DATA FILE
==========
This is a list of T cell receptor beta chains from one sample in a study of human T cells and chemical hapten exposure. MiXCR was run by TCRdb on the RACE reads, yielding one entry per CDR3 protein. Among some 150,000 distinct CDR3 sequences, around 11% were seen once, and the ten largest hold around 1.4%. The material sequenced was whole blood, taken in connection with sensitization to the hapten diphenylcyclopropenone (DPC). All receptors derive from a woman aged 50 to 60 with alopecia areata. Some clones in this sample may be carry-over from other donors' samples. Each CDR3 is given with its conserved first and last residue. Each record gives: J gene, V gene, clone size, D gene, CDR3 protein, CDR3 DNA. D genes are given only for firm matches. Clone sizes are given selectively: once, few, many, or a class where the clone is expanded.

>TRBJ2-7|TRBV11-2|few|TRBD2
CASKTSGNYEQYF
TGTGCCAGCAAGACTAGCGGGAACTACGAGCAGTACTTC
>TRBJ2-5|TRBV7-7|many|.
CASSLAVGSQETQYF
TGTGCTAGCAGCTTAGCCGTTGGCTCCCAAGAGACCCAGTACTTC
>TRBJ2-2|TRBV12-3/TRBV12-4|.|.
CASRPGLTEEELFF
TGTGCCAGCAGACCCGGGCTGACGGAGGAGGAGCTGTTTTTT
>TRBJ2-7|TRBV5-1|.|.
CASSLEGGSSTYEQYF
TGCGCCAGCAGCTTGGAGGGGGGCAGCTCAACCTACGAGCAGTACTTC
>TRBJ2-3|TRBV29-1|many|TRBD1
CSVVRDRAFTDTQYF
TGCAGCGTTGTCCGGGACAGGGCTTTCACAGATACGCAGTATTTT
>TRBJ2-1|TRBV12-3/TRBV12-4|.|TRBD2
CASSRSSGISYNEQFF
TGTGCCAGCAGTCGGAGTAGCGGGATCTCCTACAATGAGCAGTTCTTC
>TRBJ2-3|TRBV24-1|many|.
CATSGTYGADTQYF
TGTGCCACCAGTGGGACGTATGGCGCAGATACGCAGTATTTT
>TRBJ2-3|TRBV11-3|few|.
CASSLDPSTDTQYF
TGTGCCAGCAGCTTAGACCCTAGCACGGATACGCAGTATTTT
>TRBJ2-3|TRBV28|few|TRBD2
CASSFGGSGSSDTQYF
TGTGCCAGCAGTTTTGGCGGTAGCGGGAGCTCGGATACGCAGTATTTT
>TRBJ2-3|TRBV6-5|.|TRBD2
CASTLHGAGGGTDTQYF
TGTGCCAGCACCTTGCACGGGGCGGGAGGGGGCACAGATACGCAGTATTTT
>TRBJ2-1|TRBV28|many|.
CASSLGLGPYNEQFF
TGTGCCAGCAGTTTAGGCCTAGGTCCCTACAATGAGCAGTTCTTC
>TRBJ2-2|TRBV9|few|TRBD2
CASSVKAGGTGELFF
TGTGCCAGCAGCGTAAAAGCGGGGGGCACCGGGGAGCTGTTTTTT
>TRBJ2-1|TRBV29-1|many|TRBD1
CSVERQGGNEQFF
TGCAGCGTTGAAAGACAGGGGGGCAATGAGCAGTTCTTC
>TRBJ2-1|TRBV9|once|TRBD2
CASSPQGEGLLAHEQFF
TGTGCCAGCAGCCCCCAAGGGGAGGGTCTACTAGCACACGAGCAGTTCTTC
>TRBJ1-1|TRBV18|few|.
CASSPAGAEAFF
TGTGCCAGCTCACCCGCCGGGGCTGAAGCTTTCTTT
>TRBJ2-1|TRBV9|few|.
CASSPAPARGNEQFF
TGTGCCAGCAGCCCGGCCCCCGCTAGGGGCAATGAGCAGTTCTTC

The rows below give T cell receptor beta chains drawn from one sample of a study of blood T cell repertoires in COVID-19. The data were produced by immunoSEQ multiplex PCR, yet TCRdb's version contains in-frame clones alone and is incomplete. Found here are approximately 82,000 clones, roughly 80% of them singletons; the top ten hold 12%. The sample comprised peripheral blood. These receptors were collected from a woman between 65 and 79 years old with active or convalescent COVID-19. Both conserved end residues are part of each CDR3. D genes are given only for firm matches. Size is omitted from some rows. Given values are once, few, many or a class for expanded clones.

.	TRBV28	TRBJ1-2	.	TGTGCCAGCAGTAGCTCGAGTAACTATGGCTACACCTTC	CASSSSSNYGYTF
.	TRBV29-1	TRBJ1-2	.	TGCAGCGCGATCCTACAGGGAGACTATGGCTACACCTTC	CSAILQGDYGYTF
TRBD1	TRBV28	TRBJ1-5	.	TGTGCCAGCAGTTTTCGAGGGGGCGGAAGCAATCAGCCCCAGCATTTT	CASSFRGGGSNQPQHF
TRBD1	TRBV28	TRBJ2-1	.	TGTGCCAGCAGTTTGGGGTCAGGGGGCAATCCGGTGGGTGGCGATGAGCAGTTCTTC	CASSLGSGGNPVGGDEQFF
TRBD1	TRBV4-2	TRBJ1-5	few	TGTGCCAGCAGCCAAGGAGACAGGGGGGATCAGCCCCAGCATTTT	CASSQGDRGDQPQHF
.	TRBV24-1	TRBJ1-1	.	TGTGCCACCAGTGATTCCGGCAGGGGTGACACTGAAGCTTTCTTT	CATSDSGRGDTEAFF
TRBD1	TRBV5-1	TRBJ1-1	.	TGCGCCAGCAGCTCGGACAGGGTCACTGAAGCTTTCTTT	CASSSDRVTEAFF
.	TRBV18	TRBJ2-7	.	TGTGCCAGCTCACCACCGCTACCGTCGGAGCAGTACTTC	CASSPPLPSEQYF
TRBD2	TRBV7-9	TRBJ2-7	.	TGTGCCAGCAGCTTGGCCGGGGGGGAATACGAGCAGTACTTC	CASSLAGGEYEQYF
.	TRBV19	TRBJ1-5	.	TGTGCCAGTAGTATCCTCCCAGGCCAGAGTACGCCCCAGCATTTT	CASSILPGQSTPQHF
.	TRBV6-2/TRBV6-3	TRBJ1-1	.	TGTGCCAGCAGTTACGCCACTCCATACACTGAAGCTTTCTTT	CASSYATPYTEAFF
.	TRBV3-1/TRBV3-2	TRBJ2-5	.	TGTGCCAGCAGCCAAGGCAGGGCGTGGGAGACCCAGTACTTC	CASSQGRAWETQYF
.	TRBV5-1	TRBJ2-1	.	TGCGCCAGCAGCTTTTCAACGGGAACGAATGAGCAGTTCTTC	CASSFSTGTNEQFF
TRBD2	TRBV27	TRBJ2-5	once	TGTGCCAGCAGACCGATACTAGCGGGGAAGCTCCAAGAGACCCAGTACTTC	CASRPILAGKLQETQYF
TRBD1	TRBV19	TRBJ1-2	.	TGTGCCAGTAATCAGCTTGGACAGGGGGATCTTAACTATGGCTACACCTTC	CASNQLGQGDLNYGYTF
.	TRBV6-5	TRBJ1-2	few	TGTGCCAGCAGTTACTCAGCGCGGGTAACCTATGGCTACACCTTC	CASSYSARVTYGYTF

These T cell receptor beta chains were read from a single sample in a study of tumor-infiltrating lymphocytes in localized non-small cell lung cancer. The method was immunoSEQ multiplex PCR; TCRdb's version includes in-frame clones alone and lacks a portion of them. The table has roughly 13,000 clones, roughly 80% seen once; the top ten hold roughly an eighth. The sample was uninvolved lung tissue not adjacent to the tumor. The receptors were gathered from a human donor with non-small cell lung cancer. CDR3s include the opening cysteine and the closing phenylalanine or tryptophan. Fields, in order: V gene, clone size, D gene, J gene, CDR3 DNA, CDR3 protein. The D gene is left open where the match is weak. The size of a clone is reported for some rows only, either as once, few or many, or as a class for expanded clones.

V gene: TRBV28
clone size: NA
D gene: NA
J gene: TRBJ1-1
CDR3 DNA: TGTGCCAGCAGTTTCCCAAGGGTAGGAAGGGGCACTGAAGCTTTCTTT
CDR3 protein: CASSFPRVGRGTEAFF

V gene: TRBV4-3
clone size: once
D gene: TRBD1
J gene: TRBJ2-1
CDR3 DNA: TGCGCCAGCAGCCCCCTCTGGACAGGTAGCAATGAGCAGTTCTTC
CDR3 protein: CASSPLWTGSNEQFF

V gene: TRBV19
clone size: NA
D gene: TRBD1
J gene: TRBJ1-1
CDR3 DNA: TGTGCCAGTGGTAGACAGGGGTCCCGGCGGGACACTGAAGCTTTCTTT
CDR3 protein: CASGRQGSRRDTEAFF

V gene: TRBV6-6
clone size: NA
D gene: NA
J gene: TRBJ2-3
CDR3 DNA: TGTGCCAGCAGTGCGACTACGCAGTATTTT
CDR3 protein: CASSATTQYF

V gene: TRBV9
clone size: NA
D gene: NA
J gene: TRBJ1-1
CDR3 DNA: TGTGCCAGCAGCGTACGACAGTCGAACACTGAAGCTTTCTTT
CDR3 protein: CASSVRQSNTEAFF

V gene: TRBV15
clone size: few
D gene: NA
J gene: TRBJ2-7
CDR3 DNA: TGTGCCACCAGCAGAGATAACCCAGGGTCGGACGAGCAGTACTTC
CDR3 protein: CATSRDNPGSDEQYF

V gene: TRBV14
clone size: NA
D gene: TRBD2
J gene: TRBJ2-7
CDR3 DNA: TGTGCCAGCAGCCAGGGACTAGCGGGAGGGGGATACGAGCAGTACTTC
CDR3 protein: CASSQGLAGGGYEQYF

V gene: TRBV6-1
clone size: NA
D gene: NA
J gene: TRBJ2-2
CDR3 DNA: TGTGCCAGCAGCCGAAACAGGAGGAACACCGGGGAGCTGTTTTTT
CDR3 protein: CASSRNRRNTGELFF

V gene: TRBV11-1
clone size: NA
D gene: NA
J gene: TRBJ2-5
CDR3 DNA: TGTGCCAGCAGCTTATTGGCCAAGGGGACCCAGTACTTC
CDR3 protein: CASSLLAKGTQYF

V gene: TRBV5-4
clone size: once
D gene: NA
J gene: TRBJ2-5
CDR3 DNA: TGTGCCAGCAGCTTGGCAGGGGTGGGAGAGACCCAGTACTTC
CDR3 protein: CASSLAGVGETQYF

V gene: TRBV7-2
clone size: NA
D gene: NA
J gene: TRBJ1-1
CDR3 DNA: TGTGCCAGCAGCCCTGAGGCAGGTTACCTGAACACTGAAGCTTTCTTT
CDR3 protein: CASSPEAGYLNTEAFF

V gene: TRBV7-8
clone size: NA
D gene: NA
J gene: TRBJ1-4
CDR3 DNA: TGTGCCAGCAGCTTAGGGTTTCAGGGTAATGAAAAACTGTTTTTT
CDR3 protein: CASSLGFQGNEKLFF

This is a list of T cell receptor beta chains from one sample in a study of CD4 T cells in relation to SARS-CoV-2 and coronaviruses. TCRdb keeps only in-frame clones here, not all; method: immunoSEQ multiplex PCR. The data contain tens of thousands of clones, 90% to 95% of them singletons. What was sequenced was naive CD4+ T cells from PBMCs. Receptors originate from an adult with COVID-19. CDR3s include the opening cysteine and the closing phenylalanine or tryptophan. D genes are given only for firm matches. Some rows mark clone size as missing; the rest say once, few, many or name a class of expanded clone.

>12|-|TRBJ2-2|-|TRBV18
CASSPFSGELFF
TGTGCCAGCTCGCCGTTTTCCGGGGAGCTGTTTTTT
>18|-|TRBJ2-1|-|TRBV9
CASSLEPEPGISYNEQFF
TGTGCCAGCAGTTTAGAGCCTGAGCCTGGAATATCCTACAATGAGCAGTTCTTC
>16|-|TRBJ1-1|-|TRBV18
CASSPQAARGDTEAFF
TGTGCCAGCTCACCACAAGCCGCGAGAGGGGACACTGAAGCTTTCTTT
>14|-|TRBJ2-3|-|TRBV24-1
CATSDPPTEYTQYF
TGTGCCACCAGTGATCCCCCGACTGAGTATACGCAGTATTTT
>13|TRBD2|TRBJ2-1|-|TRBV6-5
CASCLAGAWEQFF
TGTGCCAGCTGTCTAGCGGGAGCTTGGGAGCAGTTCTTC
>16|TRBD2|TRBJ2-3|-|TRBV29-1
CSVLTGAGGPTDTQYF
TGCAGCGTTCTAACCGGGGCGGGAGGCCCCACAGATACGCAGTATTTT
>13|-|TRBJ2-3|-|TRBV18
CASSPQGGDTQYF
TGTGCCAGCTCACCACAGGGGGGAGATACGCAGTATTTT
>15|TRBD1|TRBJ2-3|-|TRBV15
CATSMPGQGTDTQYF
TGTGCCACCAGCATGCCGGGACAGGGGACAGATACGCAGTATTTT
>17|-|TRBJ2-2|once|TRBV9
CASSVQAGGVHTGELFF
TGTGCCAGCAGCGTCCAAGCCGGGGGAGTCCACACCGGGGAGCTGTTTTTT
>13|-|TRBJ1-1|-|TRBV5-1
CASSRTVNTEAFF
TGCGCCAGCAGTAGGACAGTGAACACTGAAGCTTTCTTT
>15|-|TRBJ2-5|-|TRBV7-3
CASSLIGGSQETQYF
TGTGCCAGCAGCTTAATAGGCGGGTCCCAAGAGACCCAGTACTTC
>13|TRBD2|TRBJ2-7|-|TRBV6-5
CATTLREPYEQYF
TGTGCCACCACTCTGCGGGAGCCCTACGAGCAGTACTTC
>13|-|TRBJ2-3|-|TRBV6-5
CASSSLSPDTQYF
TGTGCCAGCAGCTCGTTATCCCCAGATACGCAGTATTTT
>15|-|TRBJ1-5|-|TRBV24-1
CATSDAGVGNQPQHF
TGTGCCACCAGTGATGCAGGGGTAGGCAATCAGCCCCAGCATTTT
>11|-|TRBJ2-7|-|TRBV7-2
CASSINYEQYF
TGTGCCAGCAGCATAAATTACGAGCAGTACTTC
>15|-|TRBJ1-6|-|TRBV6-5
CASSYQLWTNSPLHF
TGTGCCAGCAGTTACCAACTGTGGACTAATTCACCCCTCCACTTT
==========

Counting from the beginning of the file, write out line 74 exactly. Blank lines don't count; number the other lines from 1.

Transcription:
V gene: TRBV4-3